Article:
Thomas Hobbes: According to Hobbes, the Joker should die, but not at Batman's hands. Under Hobbesian political theory, Gotham City should be a tightly regulated commonwealth. An all-powerful sovereign would serve as judge and jury, and he would be certain to execute the Joker as a signal to anyone else who might feel anarchical tendencies. Of course, Batman wouldn't be safe from the sovereign's judgment, either. Hobbes believed that all citizens should enter into a social contract with the state, where they agree to be ruled absolutely by the government. Dressing as a bat and engaging in vigilantism is a serious breech of the social contract.
On the other hand, perhaps when young Bruce Wayne saw his parents brutally murdered, he could have styled himself as the sovereign of Gotham City, and transformed the city into a Leviathan-style absolutist state instead of becoming a masked crimefighter. In that case, the sovereign Bruce Wayne would have had an obligation to kill the Joker to preserve the social order, even where Batman feels it is his obligation not to do so.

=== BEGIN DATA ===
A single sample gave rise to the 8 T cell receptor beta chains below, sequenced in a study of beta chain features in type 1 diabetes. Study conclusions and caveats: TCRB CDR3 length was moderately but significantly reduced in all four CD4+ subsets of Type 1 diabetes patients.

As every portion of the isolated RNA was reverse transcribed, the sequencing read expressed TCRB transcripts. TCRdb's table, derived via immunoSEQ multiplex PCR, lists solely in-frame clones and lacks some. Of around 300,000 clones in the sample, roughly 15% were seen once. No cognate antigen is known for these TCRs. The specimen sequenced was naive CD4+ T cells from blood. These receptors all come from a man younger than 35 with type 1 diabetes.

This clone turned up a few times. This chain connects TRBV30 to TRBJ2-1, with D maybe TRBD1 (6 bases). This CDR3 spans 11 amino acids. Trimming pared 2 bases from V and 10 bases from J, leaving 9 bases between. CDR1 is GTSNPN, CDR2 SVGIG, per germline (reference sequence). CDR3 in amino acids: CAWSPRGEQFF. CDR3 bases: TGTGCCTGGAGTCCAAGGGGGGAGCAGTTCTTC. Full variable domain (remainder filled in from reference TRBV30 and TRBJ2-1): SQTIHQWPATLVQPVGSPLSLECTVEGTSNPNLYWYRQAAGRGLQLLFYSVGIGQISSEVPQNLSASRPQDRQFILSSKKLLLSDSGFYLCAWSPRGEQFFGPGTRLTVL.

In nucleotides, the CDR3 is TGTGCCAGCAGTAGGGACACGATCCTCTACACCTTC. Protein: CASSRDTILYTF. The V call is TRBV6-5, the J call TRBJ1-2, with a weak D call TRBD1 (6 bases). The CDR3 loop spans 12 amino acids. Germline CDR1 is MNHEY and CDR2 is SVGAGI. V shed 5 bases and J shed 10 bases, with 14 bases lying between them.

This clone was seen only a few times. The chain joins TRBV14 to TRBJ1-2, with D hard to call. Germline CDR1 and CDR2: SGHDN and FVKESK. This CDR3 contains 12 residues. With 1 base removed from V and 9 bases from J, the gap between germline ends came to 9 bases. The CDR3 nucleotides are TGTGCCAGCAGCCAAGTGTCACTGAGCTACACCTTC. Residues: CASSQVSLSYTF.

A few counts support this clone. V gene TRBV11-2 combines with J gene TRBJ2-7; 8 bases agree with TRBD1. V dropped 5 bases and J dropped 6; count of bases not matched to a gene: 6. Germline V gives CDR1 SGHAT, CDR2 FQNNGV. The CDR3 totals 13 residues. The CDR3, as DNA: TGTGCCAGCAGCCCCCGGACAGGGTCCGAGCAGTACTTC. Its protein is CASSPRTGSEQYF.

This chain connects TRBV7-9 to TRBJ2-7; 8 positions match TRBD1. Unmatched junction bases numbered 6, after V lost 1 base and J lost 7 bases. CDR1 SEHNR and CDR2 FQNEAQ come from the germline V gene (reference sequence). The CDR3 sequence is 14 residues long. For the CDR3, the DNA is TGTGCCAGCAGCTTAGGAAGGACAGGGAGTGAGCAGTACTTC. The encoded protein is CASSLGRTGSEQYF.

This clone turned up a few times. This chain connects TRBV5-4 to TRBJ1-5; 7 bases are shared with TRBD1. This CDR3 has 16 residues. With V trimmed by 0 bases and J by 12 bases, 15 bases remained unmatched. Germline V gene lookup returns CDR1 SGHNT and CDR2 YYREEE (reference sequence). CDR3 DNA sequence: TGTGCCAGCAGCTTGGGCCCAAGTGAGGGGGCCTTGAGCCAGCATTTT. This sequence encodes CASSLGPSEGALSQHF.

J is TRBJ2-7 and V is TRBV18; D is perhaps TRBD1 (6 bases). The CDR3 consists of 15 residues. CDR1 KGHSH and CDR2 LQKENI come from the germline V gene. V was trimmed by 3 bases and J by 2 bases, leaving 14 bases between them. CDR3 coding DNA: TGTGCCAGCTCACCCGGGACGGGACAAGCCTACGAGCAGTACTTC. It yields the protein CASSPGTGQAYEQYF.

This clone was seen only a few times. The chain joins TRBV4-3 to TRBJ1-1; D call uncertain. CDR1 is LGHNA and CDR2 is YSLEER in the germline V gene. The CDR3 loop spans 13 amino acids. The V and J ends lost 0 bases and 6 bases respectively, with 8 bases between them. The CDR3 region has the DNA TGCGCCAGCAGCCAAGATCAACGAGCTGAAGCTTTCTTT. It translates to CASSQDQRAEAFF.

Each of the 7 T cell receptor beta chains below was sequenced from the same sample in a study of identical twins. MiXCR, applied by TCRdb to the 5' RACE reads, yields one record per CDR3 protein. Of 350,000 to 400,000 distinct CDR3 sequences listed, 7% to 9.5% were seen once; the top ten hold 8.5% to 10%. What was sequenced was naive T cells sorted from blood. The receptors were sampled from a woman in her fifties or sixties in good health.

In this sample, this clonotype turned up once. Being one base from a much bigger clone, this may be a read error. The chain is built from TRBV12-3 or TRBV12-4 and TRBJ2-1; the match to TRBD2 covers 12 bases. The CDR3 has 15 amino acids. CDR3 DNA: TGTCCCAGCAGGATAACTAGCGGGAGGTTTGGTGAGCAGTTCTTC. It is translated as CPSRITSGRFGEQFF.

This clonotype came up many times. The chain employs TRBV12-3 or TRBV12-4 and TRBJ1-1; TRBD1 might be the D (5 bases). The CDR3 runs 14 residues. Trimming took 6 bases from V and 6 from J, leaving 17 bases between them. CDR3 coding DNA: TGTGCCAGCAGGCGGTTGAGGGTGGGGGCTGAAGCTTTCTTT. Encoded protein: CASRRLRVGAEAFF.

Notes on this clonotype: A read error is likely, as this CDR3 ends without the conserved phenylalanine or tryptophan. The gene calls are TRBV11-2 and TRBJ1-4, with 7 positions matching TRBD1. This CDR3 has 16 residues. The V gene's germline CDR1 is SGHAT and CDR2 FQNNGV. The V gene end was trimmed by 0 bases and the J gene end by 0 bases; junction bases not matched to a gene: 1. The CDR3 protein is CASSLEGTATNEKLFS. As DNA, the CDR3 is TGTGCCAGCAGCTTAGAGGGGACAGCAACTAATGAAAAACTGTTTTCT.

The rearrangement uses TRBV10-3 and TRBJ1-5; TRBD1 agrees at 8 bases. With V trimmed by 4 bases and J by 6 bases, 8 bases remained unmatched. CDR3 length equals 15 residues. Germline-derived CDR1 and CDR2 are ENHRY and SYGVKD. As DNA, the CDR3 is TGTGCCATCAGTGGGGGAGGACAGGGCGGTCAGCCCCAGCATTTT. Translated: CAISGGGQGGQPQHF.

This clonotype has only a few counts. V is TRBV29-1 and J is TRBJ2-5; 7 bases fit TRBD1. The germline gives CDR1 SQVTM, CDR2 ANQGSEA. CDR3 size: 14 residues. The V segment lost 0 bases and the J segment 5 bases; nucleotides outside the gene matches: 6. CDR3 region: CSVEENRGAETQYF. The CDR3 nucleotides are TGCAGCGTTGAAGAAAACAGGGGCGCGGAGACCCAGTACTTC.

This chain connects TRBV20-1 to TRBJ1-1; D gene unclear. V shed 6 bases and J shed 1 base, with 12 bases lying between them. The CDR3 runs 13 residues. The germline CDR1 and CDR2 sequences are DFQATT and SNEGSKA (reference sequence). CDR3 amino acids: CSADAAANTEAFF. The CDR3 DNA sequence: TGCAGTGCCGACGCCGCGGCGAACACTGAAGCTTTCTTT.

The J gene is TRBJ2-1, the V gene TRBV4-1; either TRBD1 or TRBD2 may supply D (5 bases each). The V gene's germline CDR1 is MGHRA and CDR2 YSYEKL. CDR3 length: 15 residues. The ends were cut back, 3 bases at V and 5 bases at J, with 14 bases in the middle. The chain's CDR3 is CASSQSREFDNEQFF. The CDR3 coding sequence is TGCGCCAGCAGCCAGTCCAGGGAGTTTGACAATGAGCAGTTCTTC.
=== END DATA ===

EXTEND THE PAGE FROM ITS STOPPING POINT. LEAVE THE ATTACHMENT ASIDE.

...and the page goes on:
John Rawls: Getting into more modern philosophy, Rawls' theory of justice revolves around setting up social rules as if we all started under a veil of ignorance. As we form societal rules, we have to imagine that none of us knows what our social position will be in the world, what our intelligence or natural talents will be, how prone we will be to violence or psychological illness. In other words, none of us knows which of us will be Batman, which of us will be the Joker, and which of us is going to be an innocent bystander. Rawls asserted that, by conducting this thought experiment, we can reason ourselves to create a social system that ensures a smoothly running society that favors and supports the least well off in that society. So would the rational, veiled person require the only man able to catch the Joker to kill him? As a potential victim, I would say yes.
But Rawls' ideal set of social rules might also preclude Batman from existing in the first place. Rawls believed that a truly fair society, one where rules were formed through the veil of ignorance, would ensure the regulation of natural and economic advantages. Rawls believed that all people have an equal claim on society's goods, so any inequality in social or economic advantages must only be compensate for other disadvantages. The brilliant and physically fit Bruce Wayne would not have the financial advantages that helped him become Batman in Rawls' ideal society.